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STEM CELLS: Translational Medicine

Clinical Articles, News & Views

New method to grow heart muscle from stem cells

There may be a new method for producing cardiac muscle from human embryonic stem cells (hESCs) and/or induced pluripotent stem cells (iPSC), to fulfill the demand for therapeutic applications and drug testing, according to a study1 published recently in STEM CELLS Translational Medicine.

By combining small molecules and growth factors, the international research team led by investigators at the Cardiovascular Research Center at Icahn School of Medicine at Mount Sinai developed a two-step system that caused stem cells to differentiate into ventricular heart muscle cells from hESCs and iPSCs. The process resulted in high efficiency and reproducibility, they say, in a manner that mimicked the developmental steps of normal cardiovascular development.

“These chemically induced, ventricular-like cardiomyocytes (termed ciVCMs) exhibited the expected cardiac electrophysiological and calcium handling properties as well as the appropriate heart rate responses,” said lead investigator Dr Ioannis Karakikes, (Stanford University School Of Medicine, Stanford, USA). Other members of the team included scientists from the Icahn School of Medicine at Mount Sinai, New York, and the Stem Cell & Regenerative Medicine Consortium at the University of Hong Kong.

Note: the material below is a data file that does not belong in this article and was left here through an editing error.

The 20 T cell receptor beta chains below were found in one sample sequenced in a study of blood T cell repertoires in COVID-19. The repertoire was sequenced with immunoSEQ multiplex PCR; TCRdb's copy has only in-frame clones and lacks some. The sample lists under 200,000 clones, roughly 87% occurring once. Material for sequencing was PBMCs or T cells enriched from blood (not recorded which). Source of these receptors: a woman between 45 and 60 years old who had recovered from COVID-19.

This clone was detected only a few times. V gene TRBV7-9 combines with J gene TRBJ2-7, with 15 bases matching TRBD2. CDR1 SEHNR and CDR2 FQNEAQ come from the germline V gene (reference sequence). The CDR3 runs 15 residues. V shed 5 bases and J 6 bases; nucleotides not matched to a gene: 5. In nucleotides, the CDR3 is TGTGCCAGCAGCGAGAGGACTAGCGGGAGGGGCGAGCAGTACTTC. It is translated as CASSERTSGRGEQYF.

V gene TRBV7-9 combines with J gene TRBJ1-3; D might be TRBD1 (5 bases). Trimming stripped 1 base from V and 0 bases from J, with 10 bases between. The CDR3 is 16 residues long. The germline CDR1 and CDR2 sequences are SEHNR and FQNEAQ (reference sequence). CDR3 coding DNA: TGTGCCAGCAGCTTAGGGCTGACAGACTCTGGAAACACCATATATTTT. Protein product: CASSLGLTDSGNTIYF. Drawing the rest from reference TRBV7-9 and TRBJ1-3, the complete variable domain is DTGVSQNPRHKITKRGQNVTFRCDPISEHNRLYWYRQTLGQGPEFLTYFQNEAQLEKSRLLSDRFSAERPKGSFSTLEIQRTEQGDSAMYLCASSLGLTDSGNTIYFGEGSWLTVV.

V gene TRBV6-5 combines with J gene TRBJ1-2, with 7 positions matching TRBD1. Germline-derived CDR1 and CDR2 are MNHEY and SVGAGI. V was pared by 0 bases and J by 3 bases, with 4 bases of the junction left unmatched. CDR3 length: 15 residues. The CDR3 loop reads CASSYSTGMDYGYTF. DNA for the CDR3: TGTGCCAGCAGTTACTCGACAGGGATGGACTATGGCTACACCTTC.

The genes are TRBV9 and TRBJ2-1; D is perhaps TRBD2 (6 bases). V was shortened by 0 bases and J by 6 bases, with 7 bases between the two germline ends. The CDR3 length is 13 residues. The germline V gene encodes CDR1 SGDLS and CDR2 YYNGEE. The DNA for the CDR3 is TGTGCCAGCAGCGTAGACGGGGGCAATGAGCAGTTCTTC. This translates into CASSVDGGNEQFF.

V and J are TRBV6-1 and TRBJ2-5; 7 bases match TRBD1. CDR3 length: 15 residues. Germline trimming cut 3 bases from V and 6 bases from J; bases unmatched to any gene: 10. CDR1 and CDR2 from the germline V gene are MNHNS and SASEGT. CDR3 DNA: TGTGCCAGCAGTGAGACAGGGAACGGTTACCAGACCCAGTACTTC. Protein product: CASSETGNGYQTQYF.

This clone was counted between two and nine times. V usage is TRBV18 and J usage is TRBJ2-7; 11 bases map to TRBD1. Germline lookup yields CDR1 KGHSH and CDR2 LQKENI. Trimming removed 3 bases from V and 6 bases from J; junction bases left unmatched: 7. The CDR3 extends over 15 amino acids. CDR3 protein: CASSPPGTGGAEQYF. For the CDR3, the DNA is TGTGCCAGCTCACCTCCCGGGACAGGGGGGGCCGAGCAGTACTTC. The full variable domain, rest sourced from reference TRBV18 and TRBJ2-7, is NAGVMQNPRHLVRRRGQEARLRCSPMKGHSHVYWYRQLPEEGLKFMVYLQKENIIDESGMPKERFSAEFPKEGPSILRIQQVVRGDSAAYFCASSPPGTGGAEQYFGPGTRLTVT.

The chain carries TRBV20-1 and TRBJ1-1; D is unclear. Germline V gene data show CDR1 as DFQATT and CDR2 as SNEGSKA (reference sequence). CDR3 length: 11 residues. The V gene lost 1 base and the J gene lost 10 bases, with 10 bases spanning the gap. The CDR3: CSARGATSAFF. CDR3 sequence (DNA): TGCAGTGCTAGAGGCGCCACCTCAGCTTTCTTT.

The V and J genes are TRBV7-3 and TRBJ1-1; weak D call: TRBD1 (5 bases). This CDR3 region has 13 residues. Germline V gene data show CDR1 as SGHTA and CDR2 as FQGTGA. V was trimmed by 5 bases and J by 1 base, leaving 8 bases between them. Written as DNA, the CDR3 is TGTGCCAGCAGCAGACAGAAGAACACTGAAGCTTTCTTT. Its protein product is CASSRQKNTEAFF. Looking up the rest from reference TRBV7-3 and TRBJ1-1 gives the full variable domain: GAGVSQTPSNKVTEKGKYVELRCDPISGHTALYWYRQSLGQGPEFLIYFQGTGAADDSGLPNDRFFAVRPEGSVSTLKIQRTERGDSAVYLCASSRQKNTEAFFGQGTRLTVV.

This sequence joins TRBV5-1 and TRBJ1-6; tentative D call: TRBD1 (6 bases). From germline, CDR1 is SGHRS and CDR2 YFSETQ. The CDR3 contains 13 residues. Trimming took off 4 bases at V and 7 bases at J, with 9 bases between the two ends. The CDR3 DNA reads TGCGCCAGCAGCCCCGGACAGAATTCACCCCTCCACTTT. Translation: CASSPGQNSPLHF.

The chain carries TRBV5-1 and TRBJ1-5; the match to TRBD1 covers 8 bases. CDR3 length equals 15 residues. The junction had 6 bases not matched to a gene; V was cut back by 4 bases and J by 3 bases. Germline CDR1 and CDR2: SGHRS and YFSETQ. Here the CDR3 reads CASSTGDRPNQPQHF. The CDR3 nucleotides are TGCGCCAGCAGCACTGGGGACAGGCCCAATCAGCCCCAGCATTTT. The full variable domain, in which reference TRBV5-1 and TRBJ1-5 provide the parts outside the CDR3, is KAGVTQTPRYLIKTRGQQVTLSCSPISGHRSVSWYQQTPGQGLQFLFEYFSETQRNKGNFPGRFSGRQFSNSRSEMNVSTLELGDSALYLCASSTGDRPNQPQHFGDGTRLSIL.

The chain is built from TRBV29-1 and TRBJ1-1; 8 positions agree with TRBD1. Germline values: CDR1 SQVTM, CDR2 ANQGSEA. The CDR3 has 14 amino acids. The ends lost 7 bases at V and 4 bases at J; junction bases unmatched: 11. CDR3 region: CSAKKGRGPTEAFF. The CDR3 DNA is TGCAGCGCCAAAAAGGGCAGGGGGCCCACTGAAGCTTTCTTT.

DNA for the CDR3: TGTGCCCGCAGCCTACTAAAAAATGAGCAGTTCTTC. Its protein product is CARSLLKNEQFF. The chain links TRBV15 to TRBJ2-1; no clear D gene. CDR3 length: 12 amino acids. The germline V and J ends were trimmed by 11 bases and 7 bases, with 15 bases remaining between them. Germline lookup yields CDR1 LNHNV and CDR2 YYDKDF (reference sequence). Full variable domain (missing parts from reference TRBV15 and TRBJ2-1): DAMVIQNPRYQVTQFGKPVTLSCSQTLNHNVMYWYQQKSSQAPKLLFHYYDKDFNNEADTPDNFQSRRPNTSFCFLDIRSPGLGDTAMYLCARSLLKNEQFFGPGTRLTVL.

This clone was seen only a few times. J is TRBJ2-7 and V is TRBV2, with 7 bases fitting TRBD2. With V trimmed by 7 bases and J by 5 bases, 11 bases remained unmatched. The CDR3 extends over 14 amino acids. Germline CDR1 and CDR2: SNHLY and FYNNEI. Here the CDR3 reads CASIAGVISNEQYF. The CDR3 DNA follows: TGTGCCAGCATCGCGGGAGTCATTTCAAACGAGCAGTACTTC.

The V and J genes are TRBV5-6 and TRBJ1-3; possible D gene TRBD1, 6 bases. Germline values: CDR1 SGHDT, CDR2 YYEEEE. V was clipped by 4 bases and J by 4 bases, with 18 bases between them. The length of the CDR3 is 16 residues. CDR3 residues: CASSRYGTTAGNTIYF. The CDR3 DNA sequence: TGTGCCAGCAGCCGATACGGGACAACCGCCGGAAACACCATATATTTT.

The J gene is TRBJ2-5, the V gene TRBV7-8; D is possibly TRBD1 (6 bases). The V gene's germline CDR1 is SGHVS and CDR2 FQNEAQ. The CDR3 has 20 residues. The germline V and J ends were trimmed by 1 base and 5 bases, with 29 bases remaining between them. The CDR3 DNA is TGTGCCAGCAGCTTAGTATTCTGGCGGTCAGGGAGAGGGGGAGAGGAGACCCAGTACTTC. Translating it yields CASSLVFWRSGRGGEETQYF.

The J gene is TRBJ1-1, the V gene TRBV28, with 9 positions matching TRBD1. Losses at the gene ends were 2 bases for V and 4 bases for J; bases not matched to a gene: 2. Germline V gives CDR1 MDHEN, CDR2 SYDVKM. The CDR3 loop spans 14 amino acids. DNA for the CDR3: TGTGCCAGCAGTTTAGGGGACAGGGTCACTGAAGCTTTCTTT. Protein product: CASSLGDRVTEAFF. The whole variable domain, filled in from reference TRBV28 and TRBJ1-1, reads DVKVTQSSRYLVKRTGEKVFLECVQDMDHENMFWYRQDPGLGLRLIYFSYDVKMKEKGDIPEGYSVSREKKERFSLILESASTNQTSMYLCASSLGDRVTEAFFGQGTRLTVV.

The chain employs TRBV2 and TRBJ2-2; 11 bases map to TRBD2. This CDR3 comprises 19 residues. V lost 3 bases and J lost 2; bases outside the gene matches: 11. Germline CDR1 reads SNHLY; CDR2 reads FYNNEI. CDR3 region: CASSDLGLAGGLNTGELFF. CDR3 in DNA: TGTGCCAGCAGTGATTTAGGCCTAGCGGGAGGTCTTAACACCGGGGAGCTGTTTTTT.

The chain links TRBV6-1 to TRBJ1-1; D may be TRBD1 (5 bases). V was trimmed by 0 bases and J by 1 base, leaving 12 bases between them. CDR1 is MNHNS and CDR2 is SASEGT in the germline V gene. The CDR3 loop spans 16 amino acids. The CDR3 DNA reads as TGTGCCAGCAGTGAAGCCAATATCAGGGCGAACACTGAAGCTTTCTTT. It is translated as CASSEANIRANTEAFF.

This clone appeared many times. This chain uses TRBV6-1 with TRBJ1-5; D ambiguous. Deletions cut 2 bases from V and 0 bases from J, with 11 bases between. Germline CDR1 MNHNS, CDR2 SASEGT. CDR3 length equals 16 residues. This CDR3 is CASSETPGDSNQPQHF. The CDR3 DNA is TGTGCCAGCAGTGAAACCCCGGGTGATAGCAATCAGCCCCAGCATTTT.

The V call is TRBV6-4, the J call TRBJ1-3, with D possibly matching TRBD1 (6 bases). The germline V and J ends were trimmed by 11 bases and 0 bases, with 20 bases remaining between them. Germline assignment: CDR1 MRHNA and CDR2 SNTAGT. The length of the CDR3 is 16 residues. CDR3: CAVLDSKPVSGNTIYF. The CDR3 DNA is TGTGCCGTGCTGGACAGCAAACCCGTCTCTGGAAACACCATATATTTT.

In addition, using an integrated approach involving computational and experimental systems, the researchers demonstrated that using molecules to modulate the Wnt pathway, which passes signals from cell to cell, plays a key role in whether a cell evolves into an atrial or ventricular muscle cell.

“The further clarification of the molecular mechanism(s) that underlie this kind of subtype specification is essential to improving our understanding of cardiovascular development. We may be able to regulate the commitment, proliferation and differentiation of pluripotent stem cells into heart muscle cells and then harness them for therapeutic purposes,” Dr Karakikes said.

“Most cases of heart failure are related to a deficiency of heart muscle cells in the lower chambers of the heart,” said said Dr Anthony Atala, editor of STEM CELLS Translational Medicine. “An efficient, cost-effective and reproducible system for generating ventricular cardiomyocytes would be a valuable resource for cell therapies as well as drug screening.”

References

1. Karakikesa I, Senyeia GD, Hansen J, et al. Small molecule-mediated directed differentiation of human embryonic stem cells toward ventricular cardiomyocytes. Stem Cells Trans Med. http://dx.doi.org/10.5966/sctm.2013-0110

Published on: December 20, 2013

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